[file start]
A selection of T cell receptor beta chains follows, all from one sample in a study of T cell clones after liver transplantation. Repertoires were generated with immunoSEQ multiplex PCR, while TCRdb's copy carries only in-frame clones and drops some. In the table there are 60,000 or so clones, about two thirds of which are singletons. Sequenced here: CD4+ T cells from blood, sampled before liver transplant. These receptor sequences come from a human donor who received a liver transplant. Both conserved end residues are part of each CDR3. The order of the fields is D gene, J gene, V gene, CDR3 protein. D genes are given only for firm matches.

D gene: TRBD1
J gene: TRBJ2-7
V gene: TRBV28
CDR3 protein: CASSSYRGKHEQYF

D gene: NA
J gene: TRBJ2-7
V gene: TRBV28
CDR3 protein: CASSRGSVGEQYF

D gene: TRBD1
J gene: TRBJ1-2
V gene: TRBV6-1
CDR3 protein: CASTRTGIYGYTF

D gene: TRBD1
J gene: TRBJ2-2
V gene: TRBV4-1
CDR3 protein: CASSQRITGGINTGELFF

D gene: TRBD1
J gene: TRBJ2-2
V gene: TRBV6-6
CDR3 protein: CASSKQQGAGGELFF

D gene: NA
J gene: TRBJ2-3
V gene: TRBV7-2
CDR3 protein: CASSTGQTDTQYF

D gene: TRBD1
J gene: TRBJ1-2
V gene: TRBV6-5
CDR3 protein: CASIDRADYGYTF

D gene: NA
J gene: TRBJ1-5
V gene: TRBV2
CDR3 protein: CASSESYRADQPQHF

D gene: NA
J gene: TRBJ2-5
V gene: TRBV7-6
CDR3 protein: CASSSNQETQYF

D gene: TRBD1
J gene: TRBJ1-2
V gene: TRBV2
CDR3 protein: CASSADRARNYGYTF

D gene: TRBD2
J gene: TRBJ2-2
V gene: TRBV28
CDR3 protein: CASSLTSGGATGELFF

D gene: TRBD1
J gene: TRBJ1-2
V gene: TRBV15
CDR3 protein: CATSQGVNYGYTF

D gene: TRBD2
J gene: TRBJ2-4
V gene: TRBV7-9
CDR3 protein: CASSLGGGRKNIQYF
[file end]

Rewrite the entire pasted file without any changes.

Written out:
A selection of T cell receptor beta chains follows, all from one sample in a study of T cell clones after liver transplantation. Repertoires were generated with immunoSEQ multiplex PCR, while TCRdb's copy carries only in-frame clones and drops some. In the table there are 60,000 or so clones, about two thirds of which are singletons. Sequenced here: CD4+ T cells from blood, sampled before liver transplant. These receptor sequences come from a human donor who received a liver transplant. Both conserved end residues are part of each CDR3. The order of the fields is D gene, J gene, V gene, CDR3 protein. D genes are given only for firm matches.

D gene: TRBD1
J gene: TRBJ2-7
V gene: TRBV28
CDR3 protein: CASSSYRGKHEQYF

D gene: NA
J gene: TRBJ2-7
V gene: TRBV28
CDR3 protein: CASSRGSVGEQYF

D gene: TRBD1
J gene: TRBJ1-2
V gene: TRBV6-1
CDR3 protein: CASTRTGIYGYTF

D gene: TRBD1
J gene: TRBJ2-2
V gene: TRBV4-1
CDR3 protein: CASSQRITGGINTGELFF

D gene: TRBD1
J gene: TRBJ2-2
V gene: TRBV6-6
CDR3 protein: CASSKQQGAGGELFF

D gene: NA
J gene: TRBJ2-3
V gene: TRBV7-2
CDR3 protein: CASSTGQTDTQYF

D gene: TRBD1
J gene: TRBJ1-2
V gene: TRBV6-5
CDR3 protein: CASIDRADYGYTF

D gene: NA
J gene: TRBJ1-5
V gene: TRBV2
CDR3 protein: CASSESYRADQPQHF

D gene: NA
J gene: TRBJ2-5
V gene: TRBV7-6
CDR3 protein: CASSSNQETQYF

D gene: TRBD1
J gene: TRBJ1-2
V gene: TRBV2
CDR3 protein: CASSADRARNYGYTF

D gene: TRBD2
J gene: TRBJ2-2
V gene: TRBV28
CDR3 protein: CASSLTSGGATGELFF

D gene: TRBD1
J gene: TRBJ1-2
V gene: TRBV15
CDR3 protein: CATSQGVNYGYTF

D gene: TRBD2
J gene: TRBJ2-4
V gene: TRBV7-9
CDR3 protein: CASSLGGGRKNIQYF